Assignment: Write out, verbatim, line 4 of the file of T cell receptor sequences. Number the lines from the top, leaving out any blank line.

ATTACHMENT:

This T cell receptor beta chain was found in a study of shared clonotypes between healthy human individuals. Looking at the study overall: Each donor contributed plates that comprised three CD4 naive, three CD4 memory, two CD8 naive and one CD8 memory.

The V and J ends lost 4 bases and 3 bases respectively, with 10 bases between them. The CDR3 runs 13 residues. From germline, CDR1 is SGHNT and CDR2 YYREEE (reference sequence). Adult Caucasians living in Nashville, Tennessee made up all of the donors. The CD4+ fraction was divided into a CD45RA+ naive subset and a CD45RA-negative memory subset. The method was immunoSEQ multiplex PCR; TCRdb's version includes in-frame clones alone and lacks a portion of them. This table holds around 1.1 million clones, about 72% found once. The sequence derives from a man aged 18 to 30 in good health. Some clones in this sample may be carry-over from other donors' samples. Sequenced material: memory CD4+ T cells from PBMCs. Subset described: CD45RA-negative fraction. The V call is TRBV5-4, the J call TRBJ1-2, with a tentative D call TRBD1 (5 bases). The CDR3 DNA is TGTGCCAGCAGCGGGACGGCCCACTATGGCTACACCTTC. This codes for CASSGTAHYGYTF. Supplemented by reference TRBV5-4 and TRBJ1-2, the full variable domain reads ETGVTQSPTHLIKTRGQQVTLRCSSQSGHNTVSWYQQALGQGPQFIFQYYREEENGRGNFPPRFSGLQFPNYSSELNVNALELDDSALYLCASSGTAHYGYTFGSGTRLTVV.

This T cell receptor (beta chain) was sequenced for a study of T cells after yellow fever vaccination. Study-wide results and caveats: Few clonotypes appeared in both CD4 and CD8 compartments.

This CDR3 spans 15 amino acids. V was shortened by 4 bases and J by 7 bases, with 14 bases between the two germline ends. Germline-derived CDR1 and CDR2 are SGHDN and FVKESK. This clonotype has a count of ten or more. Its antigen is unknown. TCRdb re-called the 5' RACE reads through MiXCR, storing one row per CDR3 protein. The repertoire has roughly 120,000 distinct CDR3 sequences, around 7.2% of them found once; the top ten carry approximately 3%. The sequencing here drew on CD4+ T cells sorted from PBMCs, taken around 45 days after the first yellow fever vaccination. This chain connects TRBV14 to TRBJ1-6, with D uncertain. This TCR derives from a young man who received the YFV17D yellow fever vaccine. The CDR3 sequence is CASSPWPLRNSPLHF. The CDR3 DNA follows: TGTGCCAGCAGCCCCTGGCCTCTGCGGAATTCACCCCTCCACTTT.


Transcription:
This CDR3 spans 15 amino acids. V was shortened by 4 bases and J by 7 bases, with 14 bases between the two germline ends. Germline-derived CDR1 and CDR2 are SGHDN and FVKESK. This clonotype has a count of ten or more. Its antigen is unknown. TCRdb re-called the 5' RACE reads through MiXCR, storing one row per CDR3 protein. The repertoire has roughly 120,000 distinct CDR3 sequences, around 7.2% of them found once; the top ten carry approximately 3%. The sequencing here drew on CD4+ T cells sorted from PBMCs, taken around 45 days after the first yellow fever vaccination. This chain connects TRBV14 to TRBJ1-6, with D uncertain. This TCR derives from a young man who received the YFV17D yellow fever vaccine. The CDR3 sequence is CASSPWPLRNSPLHF. The CDR3 DNA follows: TGTGCCAGCAGCCCCTGGCCTCTGCGGAATTCACCCCTCCACTTT.